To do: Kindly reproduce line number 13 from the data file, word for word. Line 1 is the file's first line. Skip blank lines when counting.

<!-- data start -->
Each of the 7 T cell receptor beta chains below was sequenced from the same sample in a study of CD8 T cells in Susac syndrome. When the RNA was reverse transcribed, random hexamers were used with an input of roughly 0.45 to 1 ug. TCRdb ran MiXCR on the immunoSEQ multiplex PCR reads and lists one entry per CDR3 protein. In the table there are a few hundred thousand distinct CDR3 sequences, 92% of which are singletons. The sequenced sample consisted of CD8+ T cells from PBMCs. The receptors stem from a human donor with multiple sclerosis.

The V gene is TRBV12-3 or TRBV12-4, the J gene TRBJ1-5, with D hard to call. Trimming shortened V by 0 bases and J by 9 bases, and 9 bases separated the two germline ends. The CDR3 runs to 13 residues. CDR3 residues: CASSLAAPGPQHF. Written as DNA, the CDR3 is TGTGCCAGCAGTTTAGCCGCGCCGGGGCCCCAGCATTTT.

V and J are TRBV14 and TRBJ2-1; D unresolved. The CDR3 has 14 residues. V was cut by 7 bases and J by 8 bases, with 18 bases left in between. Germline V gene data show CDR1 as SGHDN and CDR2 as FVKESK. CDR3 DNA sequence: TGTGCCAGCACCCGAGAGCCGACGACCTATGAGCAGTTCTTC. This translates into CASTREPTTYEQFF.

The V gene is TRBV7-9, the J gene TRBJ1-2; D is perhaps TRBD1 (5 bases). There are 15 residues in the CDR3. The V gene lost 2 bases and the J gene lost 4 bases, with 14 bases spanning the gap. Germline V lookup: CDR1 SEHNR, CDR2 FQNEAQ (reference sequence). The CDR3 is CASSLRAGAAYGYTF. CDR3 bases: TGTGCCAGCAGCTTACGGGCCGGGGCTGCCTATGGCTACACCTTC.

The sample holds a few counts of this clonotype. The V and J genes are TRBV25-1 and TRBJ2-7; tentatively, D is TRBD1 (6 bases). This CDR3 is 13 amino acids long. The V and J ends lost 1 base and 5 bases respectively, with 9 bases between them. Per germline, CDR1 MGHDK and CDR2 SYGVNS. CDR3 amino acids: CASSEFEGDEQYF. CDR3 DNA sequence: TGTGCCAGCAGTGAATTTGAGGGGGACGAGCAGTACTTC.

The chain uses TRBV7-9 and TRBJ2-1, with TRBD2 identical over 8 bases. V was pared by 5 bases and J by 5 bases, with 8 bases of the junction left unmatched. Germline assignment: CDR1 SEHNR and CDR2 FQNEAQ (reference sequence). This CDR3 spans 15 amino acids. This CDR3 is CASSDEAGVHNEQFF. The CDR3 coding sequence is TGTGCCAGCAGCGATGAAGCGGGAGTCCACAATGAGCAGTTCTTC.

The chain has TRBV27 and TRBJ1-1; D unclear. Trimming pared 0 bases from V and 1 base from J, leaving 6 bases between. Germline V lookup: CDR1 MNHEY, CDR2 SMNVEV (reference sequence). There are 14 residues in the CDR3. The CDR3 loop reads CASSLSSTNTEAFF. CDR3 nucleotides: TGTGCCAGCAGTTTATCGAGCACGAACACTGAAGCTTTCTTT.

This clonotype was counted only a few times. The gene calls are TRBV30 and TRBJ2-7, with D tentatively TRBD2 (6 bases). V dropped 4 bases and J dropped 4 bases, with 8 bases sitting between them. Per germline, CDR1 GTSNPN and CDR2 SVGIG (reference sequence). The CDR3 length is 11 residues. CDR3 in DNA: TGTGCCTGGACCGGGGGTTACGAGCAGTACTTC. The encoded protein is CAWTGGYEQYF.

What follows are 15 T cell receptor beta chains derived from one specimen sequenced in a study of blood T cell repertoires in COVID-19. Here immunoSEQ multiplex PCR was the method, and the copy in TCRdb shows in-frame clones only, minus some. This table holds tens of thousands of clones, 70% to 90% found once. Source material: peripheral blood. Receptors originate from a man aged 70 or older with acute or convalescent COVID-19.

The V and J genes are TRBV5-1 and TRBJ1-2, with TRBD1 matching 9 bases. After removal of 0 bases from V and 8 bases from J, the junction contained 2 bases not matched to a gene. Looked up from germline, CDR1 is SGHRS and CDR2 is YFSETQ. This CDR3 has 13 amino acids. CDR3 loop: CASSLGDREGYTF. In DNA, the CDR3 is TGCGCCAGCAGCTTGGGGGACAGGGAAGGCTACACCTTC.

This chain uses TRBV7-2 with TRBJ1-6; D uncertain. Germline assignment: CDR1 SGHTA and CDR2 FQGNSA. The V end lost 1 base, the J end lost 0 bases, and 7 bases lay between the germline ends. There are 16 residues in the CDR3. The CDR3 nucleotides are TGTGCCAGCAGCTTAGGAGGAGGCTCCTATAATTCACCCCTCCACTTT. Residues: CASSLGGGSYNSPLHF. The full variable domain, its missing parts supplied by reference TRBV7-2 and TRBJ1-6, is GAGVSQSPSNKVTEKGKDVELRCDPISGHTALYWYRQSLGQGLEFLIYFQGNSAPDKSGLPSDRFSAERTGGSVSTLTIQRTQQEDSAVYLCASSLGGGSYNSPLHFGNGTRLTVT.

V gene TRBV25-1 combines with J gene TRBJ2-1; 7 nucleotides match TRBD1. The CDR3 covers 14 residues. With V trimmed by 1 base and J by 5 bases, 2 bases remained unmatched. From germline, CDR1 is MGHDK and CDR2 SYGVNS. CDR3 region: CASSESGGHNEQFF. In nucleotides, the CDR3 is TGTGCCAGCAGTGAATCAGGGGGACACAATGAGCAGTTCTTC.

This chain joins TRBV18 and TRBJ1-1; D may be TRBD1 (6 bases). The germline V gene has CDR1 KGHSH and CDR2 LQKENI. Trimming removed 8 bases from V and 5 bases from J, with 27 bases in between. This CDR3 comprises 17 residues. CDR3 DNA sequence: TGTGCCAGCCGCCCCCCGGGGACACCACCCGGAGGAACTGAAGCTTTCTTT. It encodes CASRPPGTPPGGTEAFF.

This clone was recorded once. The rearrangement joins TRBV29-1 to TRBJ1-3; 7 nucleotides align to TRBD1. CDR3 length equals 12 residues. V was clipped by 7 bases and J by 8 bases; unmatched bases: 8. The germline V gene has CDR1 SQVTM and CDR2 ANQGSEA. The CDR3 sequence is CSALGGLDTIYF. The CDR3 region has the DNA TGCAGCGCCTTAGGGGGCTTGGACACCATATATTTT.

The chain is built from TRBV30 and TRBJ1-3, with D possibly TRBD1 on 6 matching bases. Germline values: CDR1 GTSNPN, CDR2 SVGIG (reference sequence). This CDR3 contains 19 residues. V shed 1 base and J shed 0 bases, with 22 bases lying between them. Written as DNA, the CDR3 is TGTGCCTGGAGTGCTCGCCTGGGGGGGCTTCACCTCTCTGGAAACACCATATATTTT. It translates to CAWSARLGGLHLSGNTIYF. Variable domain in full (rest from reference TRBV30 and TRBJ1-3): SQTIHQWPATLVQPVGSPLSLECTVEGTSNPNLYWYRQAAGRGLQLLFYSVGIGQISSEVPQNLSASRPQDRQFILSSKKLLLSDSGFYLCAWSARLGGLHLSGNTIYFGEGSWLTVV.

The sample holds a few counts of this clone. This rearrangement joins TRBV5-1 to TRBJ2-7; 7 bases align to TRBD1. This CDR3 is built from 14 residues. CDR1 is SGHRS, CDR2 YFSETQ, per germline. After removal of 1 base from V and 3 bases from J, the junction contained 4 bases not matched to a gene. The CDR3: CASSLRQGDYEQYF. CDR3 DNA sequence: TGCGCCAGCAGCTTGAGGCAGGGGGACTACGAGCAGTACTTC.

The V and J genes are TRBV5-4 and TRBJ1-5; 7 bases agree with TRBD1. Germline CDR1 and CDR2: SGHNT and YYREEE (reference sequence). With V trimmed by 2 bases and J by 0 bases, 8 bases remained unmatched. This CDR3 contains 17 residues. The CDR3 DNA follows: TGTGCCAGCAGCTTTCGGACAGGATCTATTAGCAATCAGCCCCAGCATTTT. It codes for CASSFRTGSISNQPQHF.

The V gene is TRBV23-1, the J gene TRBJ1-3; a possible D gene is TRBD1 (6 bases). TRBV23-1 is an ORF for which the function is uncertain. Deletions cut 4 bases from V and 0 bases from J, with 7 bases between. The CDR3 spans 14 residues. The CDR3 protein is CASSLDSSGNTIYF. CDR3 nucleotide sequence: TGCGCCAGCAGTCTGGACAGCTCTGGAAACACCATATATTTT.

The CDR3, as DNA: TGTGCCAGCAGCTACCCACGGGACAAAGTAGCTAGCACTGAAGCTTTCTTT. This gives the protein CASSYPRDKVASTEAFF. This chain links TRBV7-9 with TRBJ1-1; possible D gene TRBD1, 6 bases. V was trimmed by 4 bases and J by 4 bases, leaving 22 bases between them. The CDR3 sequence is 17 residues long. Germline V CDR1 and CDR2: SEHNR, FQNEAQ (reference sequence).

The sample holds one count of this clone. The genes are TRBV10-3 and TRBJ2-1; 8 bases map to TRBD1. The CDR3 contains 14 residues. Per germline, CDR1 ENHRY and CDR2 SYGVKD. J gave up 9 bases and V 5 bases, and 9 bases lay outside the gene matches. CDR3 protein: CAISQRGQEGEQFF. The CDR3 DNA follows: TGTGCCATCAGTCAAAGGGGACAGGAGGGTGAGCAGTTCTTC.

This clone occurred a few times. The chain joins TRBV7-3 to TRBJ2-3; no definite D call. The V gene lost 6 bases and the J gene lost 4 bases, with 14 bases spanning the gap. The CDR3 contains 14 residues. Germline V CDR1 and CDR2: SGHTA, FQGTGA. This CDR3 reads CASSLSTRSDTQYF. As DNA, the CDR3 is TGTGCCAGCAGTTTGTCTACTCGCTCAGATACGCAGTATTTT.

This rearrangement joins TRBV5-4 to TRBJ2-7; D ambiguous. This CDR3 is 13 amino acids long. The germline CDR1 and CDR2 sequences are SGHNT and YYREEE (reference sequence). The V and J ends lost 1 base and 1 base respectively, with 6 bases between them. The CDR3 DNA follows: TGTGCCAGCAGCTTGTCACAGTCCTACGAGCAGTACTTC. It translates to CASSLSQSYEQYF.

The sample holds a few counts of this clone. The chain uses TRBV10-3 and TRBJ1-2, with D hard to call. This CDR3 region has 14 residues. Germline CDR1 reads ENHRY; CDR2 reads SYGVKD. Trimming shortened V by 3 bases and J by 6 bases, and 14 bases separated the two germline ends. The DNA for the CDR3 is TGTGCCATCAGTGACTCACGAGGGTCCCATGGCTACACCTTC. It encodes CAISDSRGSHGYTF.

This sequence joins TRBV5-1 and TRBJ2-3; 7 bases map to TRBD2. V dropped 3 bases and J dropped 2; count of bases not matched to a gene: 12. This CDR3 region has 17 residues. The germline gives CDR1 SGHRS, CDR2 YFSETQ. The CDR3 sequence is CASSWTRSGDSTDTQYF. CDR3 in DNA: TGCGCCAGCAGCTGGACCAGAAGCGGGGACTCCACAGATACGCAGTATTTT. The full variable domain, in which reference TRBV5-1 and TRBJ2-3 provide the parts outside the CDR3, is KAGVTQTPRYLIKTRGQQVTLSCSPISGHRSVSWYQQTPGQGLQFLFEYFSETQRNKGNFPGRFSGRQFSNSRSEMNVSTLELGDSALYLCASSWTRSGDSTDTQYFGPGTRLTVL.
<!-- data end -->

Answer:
This chain joins TRBV18 and TRBJ1-1; D may be TRBD1 (6 bases). The germline V gene has CDR1 KGHSH and CDR2 LQKENI. Trimming removed 8 bases from V and 5 bases from J, with 27 bases in between. This CDR3 comprises 17 residues. CDR3 DNA sequence: TGTGCCAGCCGCCCCCCGGGGACACCACCCGGAGGAACTGAAGCTTTCTTT. It encodes CASRPPGTPPGGTEAFF.